Where they come from
If you are deficient
Carbohydrates provide energy for the body. They come in two forms, simple and complex. Simple carbohydrates are glucose, fructose, lactose and sucrose these are all simple sugars. Complex carbohydrates are mainly starch based
Simple carbohydrates come from; fizzy drinks, chocolate and anything that has a high sugar content. As well as refined complex carbohydrates such as white bread, white rice and sugary breakfast cereals.
When you are carbohydrate deficient your body produces glycogen which converts fat into glucose so your body can use it as energy when it has no carbohydrates to use. If the body is seriously deficient it will start breaking down muscle to produce glucose
The main function of protein in the body is for growth and repair. This includes muscle growth, tissue growth and hair growth. Proteins are made of covalently bonded amino acids which are called polypeptides.
Protein is found in Chicken, Beef, soya, lentils, beans and fish.
When you are protein deficient you can become lethargic and irritable. If protein deficiency continues you can get muscle wastage, abnormal hair growth and will also weaken your immune system.
Lipids are used for cellular respiration and providing energy for your body as they are high in calories (9 per gram) It also help insulate and protect your body. If your body didn’t have a fat layer around your organs every bump and knock could potentially damage them.
Lipids are found in fatty meat cuts, butter, cheese and biscuits.
Your skin will start to become dry and brittle, your body will also start to break down muscle tissue to use as energy, and this includes the heart. You may also lose concentration or struggle remembering this could be from a lack of fat within the body.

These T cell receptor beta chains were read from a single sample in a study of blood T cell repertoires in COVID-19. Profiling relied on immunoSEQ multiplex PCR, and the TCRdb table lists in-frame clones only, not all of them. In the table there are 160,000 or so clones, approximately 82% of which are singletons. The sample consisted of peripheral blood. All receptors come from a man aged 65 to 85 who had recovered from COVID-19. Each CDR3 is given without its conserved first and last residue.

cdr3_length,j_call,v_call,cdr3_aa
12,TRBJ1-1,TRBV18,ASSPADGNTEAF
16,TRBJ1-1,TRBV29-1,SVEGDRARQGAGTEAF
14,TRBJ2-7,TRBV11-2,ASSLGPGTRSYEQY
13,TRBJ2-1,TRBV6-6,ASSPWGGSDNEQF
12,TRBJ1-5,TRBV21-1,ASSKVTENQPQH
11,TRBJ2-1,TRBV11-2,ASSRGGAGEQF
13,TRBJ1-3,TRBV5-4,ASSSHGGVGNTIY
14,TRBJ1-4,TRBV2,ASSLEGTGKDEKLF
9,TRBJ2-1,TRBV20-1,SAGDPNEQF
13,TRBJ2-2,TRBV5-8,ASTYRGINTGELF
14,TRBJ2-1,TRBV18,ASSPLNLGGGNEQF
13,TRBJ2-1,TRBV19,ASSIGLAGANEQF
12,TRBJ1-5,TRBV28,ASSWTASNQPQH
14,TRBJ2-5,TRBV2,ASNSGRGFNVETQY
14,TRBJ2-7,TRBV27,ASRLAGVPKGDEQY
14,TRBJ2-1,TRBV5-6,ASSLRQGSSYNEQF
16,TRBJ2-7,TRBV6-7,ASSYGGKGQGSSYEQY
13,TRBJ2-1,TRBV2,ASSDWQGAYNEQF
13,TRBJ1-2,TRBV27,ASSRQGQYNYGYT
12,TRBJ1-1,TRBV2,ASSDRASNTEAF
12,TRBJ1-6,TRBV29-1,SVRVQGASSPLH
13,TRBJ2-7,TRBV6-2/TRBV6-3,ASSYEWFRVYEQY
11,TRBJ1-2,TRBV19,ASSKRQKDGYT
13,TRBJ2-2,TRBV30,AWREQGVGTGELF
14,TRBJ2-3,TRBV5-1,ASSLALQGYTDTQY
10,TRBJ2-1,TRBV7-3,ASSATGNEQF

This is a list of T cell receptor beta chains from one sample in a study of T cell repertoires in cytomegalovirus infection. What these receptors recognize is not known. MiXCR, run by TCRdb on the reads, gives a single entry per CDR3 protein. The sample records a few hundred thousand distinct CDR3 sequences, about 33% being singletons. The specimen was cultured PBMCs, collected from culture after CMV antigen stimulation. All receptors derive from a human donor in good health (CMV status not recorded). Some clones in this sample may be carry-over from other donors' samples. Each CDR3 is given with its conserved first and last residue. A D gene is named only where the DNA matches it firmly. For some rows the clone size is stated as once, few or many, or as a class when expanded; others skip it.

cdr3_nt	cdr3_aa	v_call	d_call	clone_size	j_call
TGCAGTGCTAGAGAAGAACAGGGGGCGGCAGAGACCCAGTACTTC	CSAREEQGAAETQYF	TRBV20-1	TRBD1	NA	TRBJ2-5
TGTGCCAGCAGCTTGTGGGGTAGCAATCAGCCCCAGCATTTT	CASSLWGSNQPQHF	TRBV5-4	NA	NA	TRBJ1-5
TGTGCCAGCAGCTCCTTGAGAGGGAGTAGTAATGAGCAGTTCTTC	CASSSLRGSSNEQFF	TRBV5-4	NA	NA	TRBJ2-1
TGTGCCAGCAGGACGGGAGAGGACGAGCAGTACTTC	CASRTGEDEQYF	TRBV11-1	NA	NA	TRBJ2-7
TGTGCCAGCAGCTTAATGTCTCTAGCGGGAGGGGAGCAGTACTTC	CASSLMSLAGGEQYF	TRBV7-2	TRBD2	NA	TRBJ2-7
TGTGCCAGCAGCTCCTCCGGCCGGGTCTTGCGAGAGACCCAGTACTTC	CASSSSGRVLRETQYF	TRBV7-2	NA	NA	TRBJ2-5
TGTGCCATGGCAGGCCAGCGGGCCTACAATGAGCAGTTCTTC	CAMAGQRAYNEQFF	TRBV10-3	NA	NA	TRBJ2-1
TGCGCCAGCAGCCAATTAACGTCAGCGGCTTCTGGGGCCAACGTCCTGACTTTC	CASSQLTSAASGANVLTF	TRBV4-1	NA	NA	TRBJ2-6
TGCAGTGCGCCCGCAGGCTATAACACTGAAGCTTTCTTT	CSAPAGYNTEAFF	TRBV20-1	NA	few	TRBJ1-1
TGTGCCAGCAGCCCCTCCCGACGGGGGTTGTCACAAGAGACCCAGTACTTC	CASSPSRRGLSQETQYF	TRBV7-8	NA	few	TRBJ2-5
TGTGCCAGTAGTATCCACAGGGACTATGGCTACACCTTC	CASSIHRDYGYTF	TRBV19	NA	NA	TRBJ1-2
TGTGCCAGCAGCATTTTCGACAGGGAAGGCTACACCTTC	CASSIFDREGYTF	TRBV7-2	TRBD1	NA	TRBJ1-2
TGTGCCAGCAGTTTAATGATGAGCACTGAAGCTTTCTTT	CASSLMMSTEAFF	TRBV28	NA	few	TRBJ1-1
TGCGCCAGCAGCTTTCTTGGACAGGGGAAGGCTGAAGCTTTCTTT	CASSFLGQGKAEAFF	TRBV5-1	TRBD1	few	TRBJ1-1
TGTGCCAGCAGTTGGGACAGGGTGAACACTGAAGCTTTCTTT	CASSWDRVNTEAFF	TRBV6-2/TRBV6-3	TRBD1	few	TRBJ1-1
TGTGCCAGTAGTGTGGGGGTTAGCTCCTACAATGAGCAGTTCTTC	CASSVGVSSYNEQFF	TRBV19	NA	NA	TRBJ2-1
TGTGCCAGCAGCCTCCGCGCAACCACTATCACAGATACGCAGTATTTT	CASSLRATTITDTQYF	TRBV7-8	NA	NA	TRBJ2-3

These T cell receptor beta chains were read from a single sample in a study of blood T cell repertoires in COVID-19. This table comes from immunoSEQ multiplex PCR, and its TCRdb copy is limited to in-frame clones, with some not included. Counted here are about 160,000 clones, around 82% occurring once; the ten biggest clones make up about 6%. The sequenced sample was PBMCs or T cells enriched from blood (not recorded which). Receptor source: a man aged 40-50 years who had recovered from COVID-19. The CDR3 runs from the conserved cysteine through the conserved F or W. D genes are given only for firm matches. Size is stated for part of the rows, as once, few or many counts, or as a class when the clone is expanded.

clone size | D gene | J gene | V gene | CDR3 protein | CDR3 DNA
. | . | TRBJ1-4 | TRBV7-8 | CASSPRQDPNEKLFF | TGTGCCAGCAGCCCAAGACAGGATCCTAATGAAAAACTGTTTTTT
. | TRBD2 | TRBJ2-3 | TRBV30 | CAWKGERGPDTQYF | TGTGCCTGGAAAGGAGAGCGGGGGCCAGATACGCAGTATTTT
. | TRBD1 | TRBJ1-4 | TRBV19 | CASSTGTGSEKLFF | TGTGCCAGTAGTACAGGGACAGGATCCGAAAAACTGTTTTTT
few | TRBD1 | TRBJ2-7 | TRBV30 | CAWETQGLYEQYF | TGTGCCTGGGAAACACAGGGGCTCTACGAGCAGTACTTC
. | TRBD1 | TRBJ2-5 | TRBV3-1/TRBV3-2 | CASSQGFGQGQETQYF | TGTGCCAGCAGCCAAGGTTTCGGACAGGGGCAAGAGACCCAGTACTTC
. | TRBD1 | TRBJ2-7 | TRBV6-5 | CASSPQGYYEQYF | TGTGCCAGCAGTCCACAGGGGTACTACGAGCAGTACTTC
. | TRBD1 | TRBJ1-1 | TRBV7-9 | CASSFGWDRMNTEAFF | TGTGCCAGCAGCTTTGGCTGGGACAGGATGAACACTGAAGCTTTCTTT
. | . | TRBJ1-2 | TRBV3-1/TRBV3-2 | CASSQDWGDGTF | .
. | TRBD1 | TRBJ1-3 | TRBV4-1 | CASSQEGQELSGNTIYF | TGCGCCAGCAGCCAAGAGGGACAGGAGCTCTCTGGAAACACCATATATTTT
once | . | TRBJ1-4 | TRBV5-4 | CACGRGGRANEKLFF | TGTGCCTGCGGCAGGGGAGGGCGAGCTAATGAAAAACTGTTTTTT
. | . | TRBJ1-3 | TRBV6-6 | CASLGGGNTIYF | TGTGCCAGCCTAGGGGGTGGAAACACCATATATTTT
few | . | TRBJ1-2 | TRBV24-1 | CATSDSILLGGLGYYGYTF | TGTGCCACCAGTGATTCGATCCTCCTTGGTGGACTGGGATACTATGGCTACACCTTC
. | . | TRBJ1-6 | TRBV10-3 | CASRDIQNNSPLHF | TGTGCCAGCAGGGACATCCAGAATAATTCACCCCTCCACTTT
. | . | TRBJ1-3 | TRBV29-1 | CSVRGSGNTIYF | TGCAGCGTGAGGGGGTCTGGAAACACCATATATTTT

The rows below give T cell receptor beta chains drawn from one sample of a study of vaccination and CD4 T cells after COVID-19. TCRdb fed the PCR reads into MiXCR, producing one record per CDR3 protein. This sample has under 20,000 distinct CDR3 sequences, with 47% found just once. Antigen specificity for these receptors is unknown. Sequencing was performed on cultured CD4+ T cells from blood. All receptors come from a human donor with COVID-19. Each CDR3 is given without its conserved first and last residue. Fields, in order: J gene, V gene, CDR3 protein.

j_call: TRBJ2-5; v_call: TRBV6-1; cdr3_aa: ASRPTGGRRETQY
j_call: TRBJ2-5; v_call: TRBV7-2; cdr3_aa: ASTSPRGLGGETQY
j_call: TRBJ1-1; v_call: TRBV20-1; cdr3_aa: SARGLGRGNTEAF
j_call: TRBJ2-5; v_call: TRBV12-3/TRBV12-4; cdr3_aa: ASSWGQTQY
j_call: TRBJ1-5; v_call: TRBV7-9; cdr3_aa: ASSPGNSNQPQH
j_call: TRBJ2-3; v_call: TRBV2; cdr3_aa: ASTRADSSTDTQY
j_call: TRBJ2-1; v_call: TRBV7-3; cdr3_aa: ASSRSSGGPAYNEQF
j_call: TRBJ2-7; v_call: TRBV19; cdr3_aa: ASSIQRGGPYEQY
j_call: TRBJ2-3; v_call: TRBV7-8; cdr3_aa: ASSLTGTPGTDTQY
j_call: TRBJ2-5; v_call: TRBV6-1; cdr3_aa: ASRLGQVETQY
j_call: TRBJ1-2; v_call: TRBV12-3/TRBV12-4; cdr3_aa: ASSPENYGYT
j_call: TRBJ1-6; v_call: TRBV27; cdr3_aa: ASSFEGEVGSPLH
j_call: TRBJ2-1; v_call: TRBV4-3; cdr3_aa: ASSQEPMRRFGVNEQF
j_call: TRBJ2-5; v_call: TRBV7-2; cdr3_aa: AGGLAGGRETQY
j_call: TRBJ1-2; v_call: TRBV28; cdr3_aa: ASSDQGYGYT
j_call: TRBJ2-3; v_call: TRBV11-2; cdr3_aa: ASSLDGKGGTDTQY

Water carries essential nutrients to cells, like vitamins and glucose. It removes chemical waste from metabolic reactions. It helps regulate core body temperature through sweat.
Out the tap, or from a natural spring.
When you don’t drink enough water dehydration sets in and you can become confused, light headed, and irritable and suffer from headaches. As dehydration continues you can expect nausea and vomiting, then eventually coma and death within 3-5 days of not drinking.
There are two types of dietary fibre soluble and insoluble. Soluble fibre can be used for controlling sugar and cholesterol levels within the blood. Insoluble fibre is used as the bulk of our faeces preventing constipation and other bowel conditions.
Soluble fibre is found in things such as peas, beans and oats.
Insoluble fibre is found in vegetable stalks, wholemeal cereals and brown rice.
Having a low fibre diet you can suffer from; constipation, haemorrhoids and high cholesterol levels. A continued low fibre diet can cause some serious diseases such as obesity, cardiovascular disease and colonic cancer. Vitamin A
Vitamin A help your vision at night, keeps your skin healthy, helps your immune system strong and is an anti-oxidant
Sources of vitamin A are oily fish, liver, butter, milk and vegetables.
Low vitamin A can cause blindness or night blindness
Vitamin D is used within the body to absorb calcium and phosphorus into the body.
Vitamin D is found within: oily fish, eggs and you can get it from sunlight.
Vitamin D deficiency can cause aches and pains within the muscles, especially within the shins and ribs.
The body uses vitamin E to help maintain cell structure, protecting cell membranes and is an antioxidant
You get vitamin E from eggs, nuts and seeds.
Vitamin E deficiency is rare and it only effects people that cannot absorb dietary fibre and can cause neurological disorders due to poor nerve conduction.
Vitamin K is used for clotting blood.
It is found in leafy green vegetables, cheese, liver,…